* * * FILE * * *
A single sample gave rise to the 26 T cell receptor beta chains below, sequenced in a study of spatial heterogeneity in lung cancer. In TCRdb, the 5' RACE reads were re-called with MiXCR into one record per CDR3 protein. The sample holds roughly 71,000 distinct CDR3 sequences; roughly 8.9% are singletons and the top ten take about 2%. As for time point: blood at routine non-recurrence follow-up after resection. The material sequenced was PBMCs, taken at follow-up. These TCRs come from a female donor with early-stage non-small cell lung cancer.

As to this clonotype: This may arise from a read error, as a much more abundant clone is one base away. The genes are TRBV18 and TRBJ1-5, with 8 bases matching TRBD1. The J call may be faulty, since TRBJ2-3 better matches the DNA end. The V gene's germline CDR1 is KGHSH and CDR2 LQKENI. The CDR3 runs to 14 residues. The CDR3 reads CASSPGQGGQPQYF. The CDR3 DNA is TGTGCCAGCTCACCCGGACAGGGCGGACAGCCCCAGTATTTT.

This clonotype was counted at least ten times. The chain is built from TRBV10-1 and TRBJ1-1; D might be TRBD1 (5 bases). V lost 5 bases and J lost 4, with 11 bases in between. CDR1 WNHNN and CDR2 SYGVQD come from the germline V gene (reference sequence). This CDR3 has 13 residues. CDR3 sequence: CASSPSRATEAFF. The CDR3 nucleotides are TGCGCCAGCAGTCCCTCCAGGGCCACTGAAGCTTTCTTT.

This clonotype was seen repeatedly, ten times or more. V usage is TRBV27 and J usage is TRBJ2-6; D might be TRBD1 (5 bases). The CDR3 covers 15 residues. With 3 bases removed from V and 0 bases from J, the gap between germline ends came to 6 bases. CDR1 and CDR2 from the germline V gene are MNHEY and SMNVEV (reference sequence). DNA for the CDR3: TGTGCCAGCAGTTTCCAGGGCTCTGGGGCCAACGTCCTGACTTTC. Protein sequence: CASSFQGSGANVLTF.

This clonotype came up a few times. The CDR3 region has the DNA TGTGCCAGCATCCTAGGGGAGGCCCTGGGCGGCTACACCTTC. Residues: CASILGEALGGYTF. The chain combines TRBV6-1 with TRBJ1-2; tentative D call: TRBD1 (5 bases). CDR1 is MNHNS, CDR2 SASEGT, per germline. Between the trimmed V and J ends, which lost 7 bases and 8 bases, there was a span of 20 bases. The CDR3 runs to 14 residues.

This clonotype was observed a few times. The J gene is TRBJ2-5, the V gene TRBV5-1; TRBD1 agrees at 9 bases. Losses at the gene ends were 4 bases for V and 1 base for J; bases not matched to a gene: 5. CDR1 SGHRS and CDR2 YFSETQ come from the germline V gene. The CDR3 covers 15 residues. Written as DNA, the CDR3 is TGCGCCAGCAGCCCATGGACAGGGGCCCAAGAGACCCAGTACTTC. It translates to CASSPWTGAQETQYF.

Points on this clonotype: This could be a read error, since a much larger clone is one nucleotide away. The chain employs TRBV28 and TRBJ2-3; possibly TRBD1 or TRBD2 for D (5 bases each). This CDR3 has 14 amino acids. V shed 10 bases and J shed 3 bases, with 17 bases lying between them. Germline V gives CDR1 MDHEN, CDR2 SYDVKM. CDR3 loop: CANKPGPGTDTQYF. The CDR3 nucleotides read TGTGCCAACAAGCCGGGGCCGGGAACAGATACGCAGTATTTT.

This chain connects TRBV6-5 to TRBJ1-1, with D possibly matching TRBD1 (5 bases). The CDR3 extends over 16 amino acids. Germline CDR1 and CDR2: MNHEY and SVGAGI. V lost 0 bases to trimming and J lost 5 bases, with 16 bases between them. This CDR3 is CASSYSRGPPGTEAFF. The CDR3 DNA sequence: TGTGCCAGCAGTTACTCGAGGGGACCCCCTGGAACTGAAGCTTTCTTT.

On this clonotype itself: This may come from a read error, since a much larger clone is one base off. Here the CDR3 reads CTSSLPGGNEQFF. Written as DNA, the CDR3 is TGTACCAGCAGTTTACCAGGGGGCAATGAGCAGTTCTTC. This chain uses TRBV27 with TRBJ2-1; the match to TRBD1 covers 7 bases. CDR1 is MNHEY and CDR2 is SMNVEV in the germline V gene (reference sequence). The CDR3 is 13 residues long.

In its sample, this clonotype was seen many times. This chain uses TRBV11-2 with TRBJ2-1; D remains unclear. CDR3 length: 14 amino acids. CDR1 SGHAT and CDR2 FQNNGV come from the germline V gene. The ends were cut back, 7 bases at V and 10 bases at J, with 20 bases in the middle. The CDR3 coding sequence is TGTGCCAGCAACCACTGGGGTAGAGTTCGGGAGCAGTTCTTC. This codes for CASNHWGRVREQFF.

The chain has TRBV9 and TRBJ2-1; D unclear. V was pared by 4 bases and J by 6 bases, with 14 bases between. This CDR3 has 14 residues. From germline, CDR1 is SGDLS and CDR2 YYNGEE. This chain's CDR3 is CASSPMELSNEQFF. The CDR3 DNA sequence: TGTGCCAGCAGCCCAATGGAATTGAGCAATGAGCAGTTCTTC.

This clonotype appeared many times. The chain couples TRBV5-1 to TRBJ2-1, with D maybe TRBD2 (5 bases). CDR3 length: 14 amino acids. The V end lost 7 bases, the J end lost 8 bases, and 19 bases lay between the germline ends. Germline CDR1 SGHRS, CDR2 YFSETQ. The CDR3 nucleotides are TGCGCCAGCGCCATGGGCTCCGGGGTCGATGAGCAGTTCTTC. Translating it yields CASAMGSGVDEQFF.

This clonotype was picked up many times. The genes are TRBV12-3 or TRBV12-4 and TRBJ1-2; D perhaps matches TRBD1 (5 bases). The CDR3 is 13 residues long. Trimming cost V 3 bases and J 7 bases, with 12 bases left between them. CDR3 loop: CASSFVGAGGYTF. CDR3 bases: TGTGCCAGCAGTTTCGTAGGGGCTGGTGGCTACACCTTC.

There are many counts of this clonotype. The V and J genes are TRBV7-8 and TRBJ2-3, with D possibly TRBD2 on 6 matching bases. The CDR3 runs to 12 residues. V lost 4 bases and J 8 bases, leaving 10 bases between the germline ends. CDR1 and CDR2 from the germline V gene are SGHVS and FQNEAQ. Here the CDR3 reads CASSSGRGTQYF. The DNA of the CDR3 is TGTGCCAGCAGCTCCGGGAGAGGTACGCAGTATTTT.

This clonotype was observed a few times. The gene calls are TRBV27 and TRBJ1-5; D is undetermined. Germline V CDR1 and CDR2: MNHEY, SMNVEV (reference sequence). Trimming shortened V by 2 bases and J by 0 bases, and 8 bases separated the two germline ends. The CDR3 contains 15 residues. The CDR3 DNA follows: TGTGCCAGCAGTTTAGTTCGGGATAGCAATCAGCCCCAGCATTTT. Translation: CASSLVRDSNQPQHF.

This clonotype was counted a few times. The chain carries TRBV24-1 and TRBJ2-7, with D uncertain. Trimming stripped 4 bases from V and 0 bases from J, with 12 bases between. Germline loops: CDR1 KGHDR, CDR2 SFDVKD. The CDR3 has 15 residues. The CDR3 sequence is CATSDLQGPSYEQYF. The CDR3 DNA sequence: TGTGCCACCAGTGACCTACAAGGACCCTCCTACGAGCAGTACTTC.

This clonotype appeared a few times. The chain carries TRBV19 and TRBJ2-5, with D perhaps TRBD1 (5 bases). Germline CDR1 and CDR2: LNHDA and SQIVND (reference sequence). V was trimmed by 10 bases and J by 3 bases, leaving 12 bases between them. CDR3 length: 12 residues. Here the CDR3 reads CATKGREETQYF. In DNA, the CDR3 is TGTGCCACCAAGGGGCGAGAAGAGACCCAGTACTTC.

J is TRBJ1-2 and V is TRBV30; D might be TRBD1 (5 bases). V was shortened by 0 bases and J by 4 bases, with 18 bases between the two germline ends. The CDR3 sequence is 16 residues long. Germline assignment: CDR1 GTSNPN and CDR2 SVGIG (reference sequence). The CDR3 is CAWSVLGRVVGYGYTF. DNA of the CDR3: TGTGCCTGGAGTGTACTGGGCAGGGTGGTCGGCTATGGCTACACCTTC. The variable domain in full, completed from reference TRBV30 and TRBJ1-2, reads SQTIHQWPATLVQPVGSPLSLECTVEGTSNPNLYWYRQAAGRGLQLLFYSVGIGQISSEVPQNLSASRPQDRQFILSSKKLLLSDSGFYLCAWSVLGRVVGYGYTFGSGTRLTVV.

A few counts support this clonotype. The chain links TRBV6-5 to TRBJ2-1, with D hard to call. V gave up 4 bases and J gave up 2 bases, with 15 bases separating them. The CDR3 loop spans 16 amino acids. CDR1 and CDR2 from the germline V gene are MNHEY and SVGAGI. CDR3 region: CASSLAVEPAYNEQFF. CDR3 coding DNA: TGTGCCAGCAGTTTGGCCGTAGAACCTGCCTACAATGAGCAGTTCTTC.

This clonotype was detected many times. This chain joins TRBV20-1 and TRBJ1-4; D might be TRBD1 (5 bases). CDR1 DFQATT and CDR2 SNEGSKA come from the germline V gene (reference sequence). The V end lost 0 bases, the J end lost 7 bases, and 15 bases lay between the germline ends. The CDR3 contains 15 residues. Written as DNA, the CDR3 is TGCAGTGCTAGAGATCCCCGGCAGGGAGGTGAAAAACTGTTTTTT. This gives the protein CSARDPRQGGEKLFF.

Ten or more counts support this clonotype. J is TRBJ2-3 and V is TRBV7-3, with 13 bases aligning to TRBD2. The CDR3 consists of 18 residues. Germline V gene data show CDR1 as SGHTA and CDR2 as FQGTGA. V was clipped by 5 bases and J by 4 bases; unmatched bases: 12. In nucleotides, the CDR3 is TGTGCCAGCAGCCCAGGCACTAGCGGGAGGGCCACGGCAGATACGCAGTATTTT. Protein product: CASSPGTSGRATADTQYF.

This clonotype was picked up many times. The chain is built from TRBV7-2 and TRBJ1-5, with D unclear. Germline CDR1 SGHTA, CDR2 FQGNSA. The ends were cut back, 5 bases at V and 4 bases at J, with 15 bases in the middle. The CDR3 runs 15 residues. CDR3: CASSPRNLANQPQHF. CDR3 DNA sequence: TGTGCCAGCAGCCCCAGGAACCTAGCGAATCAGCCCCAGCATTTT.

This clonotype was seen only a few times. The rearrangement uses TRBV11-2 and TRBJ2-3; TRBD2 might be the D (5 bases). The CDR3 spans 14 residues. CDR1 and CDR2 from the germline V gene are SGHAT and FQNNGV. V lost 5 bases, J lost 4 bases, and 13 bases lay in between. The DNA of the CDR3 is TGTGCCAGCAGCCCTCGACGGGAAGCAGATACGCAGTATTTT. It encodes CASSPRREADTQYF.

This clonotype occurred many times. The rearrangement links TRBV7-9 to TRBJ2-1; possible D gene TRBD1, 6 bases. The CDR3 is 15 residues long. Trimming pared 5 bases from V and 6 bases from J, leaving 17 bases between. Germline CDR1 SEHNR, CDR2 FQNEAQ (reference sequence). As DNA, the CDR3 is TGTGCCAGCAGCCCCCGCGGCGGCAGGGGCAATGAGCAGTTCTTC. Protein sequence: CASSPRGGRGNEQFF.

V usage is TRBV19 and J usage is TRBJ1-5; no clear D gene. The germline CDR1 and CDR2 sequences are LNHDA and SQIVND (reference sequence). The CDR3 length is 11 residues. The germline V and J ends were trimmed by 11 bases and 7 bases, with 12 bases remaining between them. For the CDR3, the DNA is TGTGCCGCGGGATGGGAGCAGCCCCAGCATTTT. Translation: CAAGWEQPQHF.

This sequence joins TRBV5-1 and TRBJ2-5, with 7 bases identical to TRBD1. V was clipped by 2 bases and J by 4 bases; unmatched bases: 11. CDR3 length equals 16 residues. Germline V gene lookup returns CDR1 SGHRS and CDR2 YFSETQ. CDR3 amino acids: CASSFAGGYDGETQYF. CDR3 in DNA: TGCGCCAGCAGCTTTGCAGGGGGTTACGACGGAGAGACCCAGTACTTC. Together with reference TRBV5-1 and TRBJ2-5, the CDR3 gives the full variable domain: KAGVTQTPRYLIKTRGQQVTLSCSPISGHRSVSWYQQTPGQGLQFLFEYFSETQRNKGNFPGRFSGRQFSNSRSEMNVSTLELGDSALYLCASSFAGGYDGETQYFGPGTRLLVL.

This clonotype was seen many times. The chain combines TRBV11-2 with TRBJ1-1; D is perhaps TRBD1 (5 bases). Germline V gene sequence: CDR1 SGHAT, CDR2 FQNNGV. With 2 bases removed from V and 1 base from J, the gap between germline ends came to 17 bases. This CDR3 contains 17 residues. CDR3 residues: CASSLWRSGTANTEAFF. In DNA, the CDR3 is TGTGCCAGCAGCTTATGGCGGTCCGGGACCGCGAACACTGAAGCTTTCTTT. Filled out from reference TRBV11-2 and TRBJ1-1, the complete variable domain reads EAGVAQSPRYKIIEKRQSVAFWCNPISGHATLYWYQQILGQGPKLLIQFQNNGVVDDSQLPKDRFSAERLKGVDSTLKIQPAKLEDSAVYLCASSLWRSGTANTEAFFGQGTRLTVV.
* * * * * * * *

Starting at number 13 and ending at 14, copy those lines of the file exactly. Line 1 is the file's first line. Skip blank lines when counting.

This clonotype was picked up many times. The genes are TRBV12-3 or TRBV12-4 and TRBJ1-2; D perhaps matches TRBD1 (5 bases). The CDR3 is 13 residues long. Trimming cost V 3 bases and J 7 bases, with 12 bases left between them. CDR3 loop: CASSFVGAGGYTF. CDR3 bases: TGTGCCAGCAGTTTCGTAGGGGCTGGTGGCTACACCTTC.

There are many counts of this clonotype. The V and J genes are TRBV7-8 and TRBJ2-3, with D possibly TRBD2 on 6 matching bases. The CDR3 runs to 12 residues. V lost 4 bases and J 8 bases, leaving 10 bases between the germline ends. CDR1 and CDR2 from the germline V gene are SGHVS and FQNEAQ. Here the CDR3 reads CASSSGRGTQYF. The DNA of the CDR3 is TGTGCCAGCAGCTCCGGGAGAGGTACGCAGTATTTT.